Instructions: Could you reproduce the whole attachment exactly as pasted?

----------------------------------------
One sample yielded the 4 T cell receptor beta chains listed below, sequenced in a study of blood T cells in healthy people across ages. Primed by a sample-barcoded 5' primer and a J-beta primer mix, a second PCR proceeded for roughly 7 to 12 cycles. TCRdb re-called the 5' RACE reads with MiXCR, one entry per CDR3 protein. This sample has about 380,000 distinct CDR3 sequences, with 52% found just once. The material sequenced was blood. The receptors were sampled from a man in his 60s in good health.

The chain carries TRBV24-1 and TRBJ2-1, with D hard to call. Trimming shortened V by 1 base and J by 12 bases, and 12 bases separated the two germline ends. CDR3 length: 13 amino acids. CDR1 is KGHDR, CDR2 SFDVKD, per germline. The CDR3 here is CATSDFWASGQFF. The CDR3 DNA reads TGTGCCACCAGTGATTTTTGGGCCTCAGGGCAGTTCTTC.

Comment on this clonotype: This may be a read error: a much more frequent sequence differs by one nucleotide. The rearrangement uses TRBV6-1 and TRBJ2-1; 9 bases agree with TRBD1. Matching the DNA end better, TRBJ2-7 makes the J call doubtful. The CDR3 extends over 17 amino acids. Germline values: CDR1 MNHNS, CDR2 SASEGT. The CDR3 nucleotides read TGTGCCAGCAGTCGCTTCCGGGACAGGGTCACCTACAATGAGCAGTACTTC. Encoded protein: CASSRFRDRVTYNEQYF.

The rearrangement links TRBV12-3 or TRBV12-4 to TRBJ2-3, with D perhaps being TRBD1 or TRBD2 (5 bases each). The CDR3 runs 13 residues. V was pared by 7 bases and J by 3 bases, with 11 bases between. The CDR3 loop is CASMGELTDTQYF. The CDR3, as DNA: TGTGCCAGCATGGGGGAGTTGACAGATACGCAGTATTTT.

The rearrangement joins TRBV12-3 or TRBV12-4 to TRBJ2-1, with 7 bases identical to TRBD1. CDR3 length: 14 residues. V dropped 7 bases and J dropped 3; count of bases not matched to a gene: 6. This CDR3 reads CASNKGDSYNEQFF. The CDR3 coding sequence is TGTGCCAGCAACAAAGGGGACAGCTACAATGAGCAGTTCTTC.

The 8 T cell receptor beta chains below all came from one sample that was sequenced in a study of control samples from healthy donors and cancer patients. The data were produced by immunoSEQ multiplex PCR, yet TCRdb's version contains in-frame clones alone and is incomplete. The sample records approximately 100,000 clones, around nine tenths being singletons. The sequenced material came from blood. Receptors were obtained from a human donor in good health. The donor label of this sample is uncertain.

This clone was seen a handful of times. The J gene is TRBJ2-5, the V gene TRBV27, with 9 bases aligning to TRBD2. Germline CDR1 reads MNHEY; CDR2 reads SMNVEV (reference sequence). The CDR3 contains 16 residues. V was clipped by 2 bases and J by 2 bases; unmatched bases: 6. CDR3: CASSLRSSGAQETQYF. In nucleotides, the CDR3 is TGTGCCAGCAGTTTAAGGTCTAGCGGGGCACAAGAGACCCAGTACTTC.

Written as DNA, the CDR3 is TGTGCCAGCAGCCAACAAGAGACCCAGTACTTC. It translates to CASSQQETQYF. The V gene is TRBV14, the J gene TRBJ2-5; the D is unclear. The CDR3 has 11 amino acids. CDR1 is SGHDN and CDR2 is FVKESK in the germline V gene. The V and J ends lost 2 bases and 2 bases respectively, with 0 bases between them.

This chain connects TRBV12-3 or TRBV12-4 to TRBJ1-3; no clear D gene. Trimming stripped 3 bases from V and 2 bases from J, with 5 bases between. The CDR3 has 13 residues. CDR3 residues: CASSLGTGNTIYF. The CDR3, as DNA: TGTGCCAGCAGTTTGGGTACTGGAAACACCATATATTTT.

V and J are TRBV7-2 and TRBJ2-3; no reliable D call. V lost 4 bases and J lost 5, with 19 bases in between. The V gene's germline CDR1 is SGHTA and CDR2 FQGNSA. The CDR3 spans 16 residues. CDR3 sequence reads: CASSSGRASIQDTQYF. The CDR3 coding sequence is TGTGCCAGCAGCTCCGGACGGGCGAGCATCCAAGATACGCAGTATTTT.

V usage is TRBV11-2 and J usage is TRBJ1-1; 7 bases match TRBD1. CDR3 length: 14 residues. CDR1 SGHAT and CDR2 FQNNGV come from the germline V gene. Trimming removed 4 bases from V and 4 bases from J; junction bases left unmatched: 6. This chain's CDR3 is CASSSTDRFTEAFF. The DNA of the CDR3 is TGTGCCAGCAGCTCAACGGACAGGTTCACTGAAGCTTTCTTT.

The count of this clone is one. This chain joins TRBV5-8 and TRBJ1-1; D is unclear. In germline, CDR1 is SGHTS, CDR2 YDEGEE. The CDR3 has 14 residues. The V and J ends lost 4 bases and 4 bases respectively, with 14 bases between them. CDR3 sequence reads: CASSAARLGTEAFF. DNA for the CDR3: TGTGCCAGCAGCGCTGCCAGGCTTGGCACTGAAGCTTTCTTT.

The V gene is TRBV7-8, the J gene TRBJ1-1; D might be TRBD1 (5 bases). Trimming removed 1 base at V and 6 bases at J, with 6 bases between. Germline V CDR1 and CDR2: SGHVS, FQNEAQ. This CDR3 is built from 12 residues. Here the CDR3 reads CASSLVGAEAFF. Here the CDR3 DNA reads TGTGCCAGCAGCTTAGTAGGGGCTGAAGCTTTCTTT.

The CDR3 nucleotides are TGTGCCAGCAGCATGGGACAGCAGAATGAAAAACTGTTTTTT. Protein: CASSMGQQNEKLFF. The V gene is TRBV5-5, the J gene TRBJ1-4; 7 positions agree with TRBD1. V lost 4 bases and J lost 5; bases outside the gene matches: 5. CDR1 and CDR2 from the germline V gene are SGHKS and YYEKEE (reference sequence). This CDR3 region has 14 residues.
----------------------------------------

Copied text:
One sample yielded the 4 T cell receptor beta chains listed below, sequenced in a study of blood T cells in healthy people across ages. Primed by a sample-barcoded 5' primer and a J-beta primer mix, a second PCR proceeded for roughly 7 to 12 cycles. TCRdb re-called the 5' RACE reads with MiXCR, one entry per CDR3 protein. This sample has about 380,000 distinct CDR3 sequences, with 52% found just once. The material sequenced was blood. The receptors were sampled from a man in his 60s in good health.

The chain carries TRBV24-1 and TRBJ2-1, with D hard to call. Trimming shortened V by 1 base and J by 12 bases, and 12 bases separated the two germline ends. CDR3 length: 13 amino acids. CDR1 is KGHDR, CDR2 SFDVKD, per germline. The CDR3 here is CATSDFWASGQFF. The CDR3 DNA reads TGTGCCACCAGTGATTTTTGGGCCTCAGGGCAGTTCTTC.

Comment on this clonotype: This may be a read error: a much more frequent sequence differs by one nucleotide. The rearrangement uses TRBV6-1 and TRBJ2-1; 9 bases agree with TRBD1. Matching the DNA end better, TRBJ2-7 makes the J call doubtful. The CDR3 extends over 17 amino acids. Germline values: CDR1 MNHNS, CDR2 SASEGT. The CDR3 nucleotides read TGTGCCAGCAGTCGCTTCCGGGACAGGGTCACCTACAATGAGCAGTACTTC. Encoded protein: CASSRFRDRVTYNEQYF.

The rearrangement links TRBV12-3 or TRBV12-4 to TRBJ2-3, with D perhaps being TRBD1 or TRBD2 (5 bases each). The CDR3 runs 13 residues. V was pared by 7 bases and J by 3 bases, with 11 bases between. The CDR3 loop is CASMGELTDTQYF. The CDR3, as DNA: TGTGCCAGCATGGGGGAGTTGACAGATACGCAGTATTTT.

The rearrangement joins TRBV12-3 or TRBV12-4 to TRBJ2-1, with 7 bases identical to TRBD1. CDR3 length: 14 residues. V dropped 7 bases and J dropped 3; count of bases not matched to a gene: 6. This CDR3 reads CASNKGDSYNEQFF. The CDR3 coding sequence is TGTGCCAGCAACAAAGGGGACAGCTACAATGAGCAGTTCTTC.

The 8 T cell receptor beta chains below all came from one sample that was sequenced in a study of control samples from healthy donors and cancer patients. The data were produced by immunoSEQ multiplex PCR, yet TCRdb's version contains in-frame clones alone and is incomplete. The sample records approximately 100,000 clones, around nine tenths being singletons. The sequenced material came from blood. Receptors were obtained from a human donor in good health. The donor label of this sample is uncertain.

This clone was seen a handful of times. The J gene is TRBJ2-5, the V gene TRBV27, with 9 bases aligning to TRBD2. Germline CDR1 reads MNHEY; CDR2 reads SMNVEV (reference sequence). The CDR3 contains 16 residues. V was clipped by 2 bases and J by 2 bases; unmatched bases: 6. CDR3: CASSLRSSGAQETQYF. In nucleotides, the CDR3 is TGTGCCAGCAGTTTAAGGTCTAGCGGGGCACAAGAGACCCAGTACTTC.

Written as DNA, the CDR3 is TGTGCCAGCAGCCAACAAGAGACCCAGTACTTC. It translates to CASSQQETQYF. The V gene is TRBV14, the J gene TRBJ2-5; the D is unclear. The CDR3 has 11 amino acids. CDR1 is SGHDN and CDR2 is FVKESK in the germline V gene. The V and J ends lost 2 bases and 2 bases respectively, with 0 bases between them.

This chain connects TRBV12-3 or TRBV12-4 to TRBJ1-3; no clear D gene. Trimming stripped 3 bases from V and 2 bases from J, with 5 bases between. The CDR3 has 13 residues. CDR3 residues: CASSLGTGNTIYF. The CDR3, as DNA: TGTGCCAGCAGTTTGGGTACTGGAAACACCATATATTTT.

V and J are TRBV7-2 and TRBJ2-3; no reliable D call. V lost 4 bases and J lost 5, with 19 bases in between. The V gene's germline CDR1 is SGHTA and CDR2 FQGNSA. The CDR3 spans 16 residues. CDR3 sequence reads: CASSSGRASIQDTQYF. The CDR3 coding sequence is TGTGCCAGCAGCTCCGGACGGGCGAGCATCCAAGATACGCAGTATTTT.

V usage is TRBV11-2 and J usage is TRBJ1-1; 7 bases match TRBD1. CDR3 length: 14 residues. CDR1 SGHAT and CDR2 FQNNGV come from the germline V gene. Trimming removed 4 bases from V and 4 bases from J; junction bases left unmatched: 6. This chain's CDR3 is CASSSTDRFTEAFF. The DNA of the CDR3 is TGTGCCAGCAGCTCAACGGACAGGTTCACTGAAGCTTTCTTT.

The count of this clone is one. This chain joins TRBV5-8 and TRBJ1-1; D is unclear. In germline, CDR1 is SGHTS, CDR2 YDEGEE. The CDR3 has 14 residues. The V and J ends lost 4 bases and 4 bases respectively, with 14 bases between them. CDR3 sequence reads: CASSAARLGTEAFF. DNA for the CDR3: TGTGCCAGCAGCGCTGCCAGGCTTGGCACTGAAGCTTTCTTT.

The V gene is TRBV7-8, the J gene TRBJ1-1; D might be TRBD1 (5 bases). Trimming removed 1 base at V and 6 bases at J, with 6 bases between. Germline V CDR1 and CDR2: SGHVS, FQNEAQ. This CDR3 is built from 12 residues. Here the CDR3 reads CASSLVGAEAFF. Here the CDR3 DNA reads TGTGCCAGCAGCTTAGTAGGGGCTGAAGCTTTCTTT.

The CDR3 nucleotides are TGTGCCAGCAGCATGGGACAGCAGAATGAAAAACTGTTTTTT. Protein: CASSMGQQNEKLFF. The V gene is TRBV5-5, the J gene TRBJ1-4; 7 positions agree with TRBD1. V lost 4 bases and J lost 5; bases outside the gene matches: 5. CDR1 and CDR2 from the germline V gene are SGHKS and YYEKEE (reference sequence). This CDR3 region has 14 residues.